Viruses lying dormant inside the human genome may “reawaken” to cause motor neuron disease, according to new research published in the journal Science Translational Medicine.
The study also raises the possibility that antiretroviral therapy might be useful in some form of treatment.
The study found that the genome of the Human endogenous retrovirus called HERV-K, was abnormally activated in the brains of deceased Lou Gehrig’s disease patients.
The work follows on from a 2011 study when, Avindra Nath and his colleagues found that proteins synthesized by HERV-K were concentrated in the brains of patients with the disease.
But there are still questions to be answered.
“Perhaps most fundamental is the proverbial chicken and egg challenge: Is the activation of HERV-K a cause or a consequence of motor neuron degeneration? In this context, the most compelling aspect of their transgenic mouse work is the finding that elevated expression of the HERV-K env protein is directly pathogenic to motor neurons,” an accompanying analysis in the journal said.
Humans have for generations been passing on genetic remnants of HERV infections that may have happened millions of years ago. Although nearly 8% of the normal human genome is made up of these genes, very little is known about their role in health and disease.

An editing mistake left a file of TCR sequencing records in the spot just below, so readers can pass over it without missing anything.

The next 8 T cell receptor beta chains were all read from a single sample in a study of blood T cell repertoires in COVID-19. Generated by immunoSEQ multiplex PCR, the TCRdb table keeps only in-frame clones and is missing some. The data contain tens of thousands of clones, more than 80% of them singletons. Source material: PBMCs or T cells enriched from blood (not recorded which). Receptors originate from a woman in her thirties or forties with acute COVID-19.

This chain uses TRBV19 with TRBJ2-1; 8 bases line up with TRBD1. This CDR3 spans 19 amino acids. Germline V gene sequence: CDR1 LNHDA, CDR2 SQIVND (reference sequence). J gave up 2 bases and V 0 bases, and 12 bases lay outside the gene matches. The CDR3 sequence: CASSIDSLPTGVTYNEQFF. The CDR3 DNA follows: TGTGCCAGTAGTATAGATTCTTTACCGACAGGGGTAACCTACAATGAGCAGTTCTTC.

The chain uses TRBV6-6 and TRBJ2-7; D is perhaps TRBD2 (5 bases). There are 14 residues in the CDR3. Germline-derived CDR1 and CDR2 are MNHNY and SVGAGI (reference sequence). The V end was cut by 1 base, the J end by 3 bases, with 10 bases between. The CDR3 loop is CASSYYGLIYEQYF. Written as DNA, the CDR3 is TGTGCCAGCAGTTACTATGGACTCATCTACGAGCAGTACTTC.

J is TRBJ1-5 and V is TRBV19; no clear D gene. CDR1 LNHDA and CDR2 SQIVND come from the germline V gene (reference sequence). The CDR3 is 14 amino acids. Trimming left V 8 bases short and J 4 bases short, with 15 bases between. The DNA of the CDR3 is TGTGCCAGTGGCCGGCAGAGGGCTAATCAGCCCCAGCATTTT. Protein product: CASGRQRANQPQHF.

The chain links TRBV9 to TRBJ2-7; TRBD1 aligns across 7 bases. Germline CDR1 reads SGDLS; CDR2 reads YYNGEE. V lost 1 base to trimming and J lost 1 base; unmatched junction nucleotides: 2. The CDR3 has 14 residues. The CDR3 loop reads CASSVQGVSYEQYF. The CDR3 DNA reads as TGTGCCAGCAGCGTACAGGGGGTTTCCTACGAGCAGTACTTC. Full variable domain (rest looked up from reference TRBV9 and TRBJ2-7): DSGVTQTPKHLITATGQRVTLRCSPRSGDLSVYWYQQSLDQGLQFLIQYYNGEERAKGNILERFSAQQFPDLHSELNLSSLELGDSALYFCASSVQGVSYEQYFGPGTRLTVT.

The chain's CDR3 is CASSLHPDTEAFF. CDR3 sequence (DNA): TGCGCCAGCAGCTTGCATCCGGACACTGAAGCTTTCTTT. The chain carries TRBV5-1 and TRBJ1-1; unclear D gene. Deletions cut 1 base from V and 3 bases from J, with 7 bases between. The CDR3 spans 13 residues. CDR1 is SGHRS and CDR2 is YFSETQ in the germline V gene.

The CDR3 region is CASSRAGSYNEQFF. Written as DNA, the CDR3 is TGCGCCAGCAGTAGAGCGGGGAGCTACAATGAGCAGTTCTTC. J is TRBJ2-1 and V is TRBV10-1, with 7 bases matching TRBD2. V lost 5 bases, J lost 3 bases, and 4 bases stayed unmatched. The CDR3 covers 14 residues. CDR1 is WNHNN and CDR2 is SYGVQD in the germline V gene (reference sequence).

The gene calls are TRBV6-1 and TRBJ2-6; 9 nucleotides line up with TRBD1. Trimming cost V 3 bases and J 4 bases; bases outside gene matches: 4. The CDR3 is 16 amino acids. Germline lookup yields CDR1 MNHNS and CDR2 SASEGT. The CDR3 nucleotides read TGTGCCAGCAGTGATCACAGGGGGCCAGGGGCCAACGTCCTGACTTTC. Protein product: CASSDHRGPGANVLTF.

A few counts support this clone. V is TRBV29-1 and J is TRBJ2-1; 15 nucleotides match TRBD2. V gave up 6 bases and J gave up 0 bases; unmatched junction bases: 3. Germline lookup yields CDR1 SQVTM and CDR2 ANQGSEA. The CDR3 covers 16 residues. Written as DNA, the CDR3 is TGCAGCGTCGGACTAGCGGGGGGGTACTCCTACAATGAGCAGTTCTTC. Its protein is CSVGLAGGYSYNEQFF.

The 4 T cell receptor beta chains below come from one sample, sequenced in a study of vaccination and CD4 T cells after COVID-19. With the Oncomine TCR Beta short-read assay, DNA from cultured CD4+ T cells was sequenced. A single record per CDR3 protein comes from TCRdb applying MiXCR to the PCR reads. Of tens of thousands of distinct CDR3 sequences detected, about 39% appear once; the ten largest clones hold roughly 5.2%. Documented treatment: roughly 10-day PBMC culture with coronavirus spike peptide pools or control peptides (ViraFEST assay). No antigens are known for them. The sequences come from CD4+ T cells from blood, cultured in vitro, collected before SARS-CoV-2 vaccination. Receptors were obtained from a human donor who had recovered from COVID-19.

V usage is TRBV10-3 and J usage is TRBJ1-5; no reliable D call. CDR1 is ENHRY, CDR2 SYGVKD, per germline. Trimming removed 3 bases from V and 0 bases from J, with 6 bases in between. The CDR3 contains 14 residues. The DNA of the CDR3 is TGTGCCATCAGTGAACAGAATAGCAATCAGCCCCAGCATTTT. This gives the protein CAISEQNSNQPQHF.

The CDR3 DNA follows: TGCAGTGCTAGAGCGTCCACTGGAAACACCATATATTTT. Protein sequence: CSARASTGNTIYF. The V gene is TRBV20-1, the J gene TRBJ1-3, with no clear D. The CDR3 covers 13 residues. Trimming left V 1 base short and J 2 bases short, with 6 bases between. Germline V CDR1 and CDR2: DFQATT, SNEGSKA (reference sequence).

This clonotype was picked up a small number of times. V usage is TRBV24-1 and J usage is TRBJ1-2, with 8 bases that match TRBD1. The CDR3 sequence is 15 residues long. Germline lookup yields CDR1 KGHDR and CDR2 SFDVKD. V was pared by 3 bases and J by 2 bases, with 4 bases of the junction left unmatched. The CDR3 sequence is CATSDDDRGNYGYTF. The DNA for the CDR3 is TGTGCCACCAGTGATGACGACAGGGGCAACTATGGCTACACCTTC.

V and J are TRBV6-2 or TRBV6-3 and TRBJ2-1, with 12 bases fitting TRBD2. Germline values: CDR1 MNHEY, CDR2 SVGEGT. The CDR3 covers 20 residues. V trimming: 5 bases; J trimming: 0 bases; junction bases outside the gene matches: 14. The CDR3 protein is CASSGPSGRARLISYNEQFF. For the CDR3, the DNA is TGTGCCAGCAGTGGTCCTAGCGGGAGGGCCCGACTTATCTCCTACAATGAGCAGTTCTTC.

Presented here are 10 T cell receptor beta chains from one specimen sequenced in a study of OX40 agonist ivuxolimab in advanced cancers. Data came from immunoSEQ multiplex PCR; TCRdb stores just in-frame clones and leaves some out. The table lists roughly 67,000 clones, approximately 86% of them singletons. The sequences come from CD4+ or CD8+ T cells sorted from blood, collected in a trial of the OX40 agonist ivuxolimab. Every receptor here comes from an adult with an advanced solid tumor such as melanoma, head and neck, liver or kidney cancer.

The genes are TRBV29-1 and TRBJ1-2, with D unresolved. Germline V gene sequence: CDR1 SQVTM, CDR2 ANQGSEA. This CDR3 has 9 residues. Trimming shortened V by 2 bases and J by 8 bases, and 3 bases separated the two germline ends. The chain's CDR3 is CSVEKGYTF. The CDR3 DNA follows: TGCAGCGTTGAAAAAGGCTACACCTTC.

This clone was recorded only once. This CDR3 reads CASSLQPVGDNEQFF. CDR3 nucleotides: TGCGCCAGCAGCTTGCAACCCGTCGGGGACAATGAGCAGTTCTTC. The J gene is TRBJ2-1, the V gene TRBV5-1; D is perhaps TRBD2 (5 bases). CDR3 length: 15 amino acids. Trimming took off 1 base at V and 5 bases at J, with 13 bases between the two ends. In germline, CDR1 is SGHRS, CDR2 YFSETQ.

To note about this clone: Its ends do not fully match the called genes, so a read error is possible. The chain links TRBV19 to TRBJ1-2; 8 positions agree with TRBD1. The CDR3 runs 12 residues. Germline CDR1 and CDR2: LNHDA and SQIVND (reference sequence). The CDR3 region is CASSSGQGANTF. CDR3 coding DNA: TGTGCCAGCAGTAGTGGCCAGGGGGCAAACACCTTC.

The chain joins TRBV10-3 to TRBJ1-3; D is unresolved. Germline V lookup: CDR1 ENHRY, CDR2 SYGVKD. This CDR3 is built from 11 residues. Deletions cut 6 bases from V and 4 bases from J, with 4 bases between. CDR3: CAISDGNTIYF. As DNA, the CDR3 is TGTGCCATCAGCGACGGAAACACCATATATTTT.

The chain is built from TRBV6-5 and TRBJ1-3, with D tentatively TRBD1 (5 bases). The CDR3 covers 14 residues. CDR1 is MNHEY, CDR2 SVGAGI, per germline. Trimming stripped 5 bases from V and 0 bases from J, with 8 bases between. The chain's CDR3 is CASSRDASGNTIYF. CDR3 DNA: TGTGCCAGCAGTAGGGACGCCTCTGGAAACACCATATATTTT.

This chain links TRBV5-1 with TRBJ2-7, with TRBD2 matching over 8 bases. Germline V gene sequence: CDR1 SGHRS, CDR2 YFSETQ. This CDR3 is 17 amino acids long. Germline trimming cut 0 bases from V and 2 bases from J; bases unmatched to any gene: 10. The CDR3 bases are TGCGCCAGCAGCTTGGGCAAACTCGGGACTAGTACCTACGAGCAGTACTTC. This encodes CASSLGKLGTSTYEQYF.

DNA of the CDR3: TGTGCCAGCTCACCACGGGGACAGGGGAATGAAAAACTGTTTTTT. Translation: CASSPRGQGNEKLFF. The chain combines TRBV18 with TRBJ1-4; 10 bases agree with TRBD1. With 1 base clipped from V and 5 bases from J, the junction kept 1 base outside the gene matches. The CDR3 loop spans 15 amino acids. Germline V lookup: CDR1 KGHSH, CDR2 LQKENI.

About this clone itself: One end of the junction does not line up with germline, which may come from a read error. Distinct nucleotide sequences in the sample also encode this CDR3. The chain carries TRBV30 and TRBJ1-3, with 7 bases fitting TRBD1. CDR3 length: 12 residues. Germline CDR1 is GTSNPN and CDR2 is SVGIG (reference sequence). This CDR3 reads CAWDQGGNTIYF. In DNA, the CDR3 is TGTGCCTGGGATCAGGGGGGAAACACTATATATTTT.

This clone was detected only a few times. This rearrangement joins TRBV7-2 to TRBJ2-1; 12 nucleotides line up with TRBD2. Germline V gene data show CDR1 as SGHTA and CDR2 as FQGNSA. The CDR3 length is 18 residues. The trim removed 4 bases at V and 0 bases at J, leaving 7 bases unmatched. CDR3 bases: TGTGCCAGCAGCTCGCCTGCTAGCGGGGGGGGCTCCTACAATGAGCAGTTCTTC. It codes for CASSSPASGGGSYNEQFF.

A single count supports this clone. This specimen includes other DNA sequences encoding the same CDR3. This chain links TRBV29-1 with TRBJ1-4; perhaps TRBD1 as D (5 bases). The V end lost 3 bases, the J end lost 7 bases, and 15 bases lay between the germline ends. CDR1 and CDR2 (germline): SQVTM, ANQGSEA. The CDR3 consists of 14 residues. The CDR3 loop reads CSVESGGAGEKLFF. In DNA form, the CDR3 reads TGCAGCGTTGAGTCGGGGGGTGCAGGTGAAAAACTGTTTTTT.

“People call the genes for these viruses junk DNA. Our results suggest they may become activated during ALS,” said Nath, clinical director at the NIH’s National Institute of Neurological Disorders and Stroke and a senior author of the study.
“Ultimately we hope the results will lead to effective treatments for a heartbreaking disorder.”
Lou Gehrig’s disease, or amyotrophic lateral sclerosis (ALS), is a progressive and fatal neurodegenerative disease which destroys the motor neurons that control speech, movement, swallowing and breathing.
On rare occasions, HIV-infected, AIDS patients develop ALS-like symptoms. In many of these patients, the symptoms can be reversed by treatment with antiretroviral drugs.
Previous studies found reverse transcriptase, a protein encoded by retroviral genes, in the blood of some ALS patients but its role in the disorder is unknown.
Bill Condie is a science journalist based in Adelaide, Australia.
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